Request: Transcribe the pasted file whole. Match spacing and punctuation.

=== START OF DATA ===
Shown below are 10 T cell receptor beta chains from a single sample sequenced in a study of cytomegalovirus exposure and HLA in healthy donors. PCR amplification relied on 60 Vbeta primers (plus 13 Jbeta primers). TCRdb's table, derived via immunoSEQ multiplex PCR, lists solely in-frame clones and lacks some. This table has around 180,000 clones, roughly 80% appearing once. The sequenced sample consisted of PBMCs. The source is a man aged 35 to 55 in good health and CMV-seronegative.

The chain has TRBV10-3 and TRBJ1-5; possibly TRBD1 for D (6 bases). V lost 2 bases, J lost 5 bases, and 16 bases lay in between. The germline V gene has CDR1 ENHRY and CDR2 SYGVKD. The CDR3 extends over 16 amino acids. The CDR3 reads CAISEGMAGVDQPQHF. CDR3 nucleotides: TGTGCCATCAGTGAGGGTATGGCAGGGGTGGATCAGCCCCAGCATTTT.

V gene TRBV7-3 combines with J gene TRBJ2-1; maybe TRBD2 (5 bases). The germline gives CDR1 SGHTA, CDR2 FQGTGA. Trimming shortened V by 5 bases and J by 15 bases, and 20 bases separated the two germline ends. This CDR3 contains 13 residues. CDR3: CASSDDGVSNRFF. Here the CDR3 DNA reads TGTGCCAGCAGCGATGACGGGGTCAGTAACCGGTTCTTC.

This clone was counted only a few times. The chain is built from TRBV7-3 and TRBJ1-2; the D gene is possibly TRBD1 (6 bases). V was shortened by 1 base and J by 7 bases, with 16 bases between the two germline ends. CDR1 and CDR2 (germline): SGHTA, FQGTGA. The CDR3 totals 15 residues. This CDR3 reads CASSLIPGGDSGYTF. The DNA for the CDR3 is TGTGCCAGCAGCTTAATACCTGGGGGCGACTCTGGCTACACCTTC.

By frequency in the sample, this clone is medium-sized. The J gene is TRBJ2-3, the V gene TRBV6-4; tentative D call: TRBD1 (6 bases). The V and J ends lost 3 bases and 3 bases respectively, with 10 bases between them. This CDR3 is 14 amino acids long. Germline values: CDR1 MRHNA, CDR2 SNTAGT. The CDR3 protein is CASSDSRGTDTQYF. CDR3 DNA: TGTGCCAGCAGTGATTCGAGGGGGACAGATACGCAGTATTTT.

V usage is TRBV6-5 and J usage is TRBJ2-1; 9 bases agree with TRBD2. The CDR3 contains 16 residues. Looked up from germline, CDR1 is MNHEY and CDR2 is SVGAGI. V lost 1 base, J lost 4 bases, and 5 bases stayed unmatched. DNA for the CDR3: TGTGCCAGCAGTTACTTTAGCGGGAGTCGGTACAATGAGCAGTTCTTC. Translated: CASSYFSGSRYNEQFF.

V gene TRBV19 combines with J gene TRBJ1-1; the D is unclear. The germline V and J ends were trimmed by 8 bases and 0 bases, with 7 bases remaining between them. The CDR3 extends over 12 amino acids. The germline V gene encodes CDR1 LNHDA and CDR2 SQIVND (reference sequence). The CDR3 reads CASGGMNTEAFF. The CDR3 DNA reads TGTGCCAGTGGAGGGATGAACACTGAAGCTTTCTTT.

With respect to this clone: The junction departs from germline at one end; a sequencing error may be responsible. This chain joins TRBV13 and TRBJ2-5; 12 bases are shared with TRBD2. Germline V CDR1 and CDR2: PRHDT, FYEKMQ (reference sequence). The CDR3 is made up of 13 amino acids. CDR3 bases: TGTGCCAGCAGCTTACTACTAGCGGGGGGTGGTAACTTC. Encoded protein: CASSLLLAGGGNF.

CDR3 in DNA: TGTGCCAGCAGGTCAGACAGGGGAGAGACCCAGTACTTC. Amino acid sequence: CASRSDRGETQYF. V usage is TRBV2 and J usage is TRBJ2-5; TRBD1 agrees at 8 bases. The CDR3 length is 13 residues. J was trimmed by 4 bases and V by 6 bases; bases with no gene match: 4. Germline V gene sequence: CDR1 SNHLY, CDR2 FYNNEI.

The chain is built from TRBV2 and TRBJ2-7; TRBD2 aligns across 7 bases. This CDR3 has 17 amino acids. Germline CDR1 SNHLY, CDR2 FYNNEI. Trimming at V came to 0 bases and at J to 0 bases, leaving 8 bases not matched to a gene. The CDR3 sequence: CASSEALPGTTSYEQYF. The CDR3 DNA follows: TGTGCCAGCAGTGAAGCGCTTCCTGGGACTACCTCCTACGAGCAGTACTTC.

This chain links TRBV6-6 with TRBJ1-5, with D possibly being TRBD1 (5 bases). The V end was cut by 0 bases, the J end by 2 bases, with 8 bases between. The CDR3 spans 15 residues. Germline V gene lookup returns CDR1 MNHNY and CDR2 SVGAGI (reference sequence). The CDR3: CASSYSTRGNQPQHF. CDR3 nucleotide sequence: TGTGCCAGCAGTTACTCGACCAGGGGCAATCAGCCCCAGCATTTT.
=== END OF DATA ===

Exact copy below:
Shown below are 10 T cell receptor beta chains from a single sample sequenced in a study of cytomegalovirus exposure and HLA in healthy donors. PCR amplification relied on 60 Vbeta primers (plus 13 Jbeta primers). TCRdb's table, derived via immunoSEQ multiplex PCR, lists solely in-frame clones and lacks some. This table has around 180,000 clones, roughly 80% appearing once. The sequenced sample consisted of PBMCs. The source is a man aged 35 to 55 in good health and CMV-seronegative.

The chain has TRBV10-3 and TRBJ1-5; possibly TRBD1 for D (6 bases). V lost 2 bases, J lost 5 bases, and 16 bases lay in between. The germline V gene has CDR1 ENHRY and CDR2 SYGVKD. The CDR3 extends over 16 amino acids. The CDR3 reads CAISEGMAGVDQPQHF. CDR3 nucleotides: TGTGCCATCAGTGAGGGTATGGCAGGGGTGGATCAGCCCCAGCATTTT.

V gene TRBV7-3 combines with J gene TRBJ2-1; maybe TRBD2 (5 bases). The germline gives CDR1 SGHTA, CDR2 FQGTGA. Trimming shortened V by 5 bases and J by 15 bases, and 20 bases separated the two germline ends. This CDR3 contains 13 residues. CDR3: CASSDDGVSNRFF. Here the CDR3 DNA reads TGTGCCAGCAGCGATGACGGGGTCAGTAACCGGTTCTTC.

This clone was counted only a few times. The chain is built from TRBV7-3 and TRBJ1-2; the D gene is possibly TRBD1 (6 bases). V was shortened by 1 base and J by 7 bases, with 16 bases between the two germline ends. CDR1 and CDR2 (germline): SGHTA, FQGTGA. The CDR3 totals 15 residues. This CDR3 reads CASSLIPGGDSGYTF. The DNA for the CDR3 is TGTGCCAGCAGCTTAATACCTGGGGGCGACTCTGGCTACACCTTC.

By frequency in the sample, this clone is medium-sized. The J gene is TRBJ2-3, the V gene TRBV6-4; tentative D call: TRBD1 (6 bases). The V and J ends lost 3 bases and 3 bases respectively, with 10 bases between them. This CDR3 is 14 amino acids long. Germline values: CDR1 MRHNA, CDR2 SNTAGT. The CDR3 protein is CASSDSRGTDTQYF. CDR3 DNA: TGTGCCAGCAGTGATTCGAGGGGGACAGATACGCAGTATTTT.

V usage is TRBV6-5 and J usage is TRBJ2-1; 9 bases agree with TRBD2. The CDR3 contains 16 residues. Looked up from germline, CDR1 is MNHEY and CDR2 is SVGAGI. V lost 1 base, J lost 4 bases, and 5 bases stayed unmatched. DNA for the CDR3: TGTGCCAGCAGTTACTTTAGCGGGAGTCGGTACAATGAGCAGTTCTTC. Translated: CASSYFSGSRYNEQFF.

V gene TRBV19 combines with J gene TRBJ1-1; the D is unclear. The germline V and J ends were trimmed by 8 bases and 0 bases, with 7 bases remaining between them. The CDR3 extends over 12 amino acids. The germline V gene encodes CDR1 LNHDA and CDR2 SQIVND (reference sequence). The CDR3 reads CASGGMNTEAFF. The CDR3 DNA reads TGTGCCAGTGGAGGGATGAACACTGAAGCTTTCTTT.

With respect to this clone: The junction departs from germline at one end; a sequencing error may be responsible. This chain joins TRBV13 and TRBJ2-5; 12 bases are shared with TRBD2. Germline V CDR1 and CDR2: PRHDT, FYEKMQ (reference sequence). The CDR3 is made up of 13 amino acids. CDR3 bases: TGTGCCAGCAGCTTACTACTAGCGGGGGGTGGTAACTTC. Encoded protein: CASSLLLAGGGNF.

CDR3 in DNA: TGTGCCAGCAGGTCAGACAGGGGAGAGACCCAGTACTTC. Amino acid sequence: CASRSDRGETQYF. V usage is TRBV2 and J usage is TRBJ2-5; TRBD1 agrees at 8 bases. The CDR3 length is 13 residues. J was trimmed by 4 bases and V by 6 bases; bases with no gene match: 4. Germline V gene sequence: CDR1 SNHLY, CDR2 FYNNEI.

The chain is built from TRBV2 and TRBJ2-7; TRBD2 aligns across 7 bases. This CDR3 has 17 amino acids. Germline CDR1 SNHLY, CDR2 FYNNEI. Trimming at V came to 0 bases and at J to 0 bases, leaving 8 bases not matched to a gene. The CDR3 sequence: CASSEALPGTTSYEQYF. The CDR3 DNA follows: TGTGCCAGCAGTGAAGCGCTTCCTGGGACTACCTCCTACGAGCAGTACTTC.

This chain links TRBV6-6 with TRBJ1-5, with D possibly being TRBD1 (5 bases). The V end was cut by 0 bases, the J end by 2 bases, with 8 bases between. The CDR3 spans 15 residues. Germline V gene lookup returns CDR1 MNHNY and CDR2 SVGAGI (reference sequence). The CDR3: CASSYSTRGNQPQHF. CDR3 nucleotide sequence: TGTGCCAGCAGTTACTCGACCAGGGGCAATCAGCCCCAGCATTTT.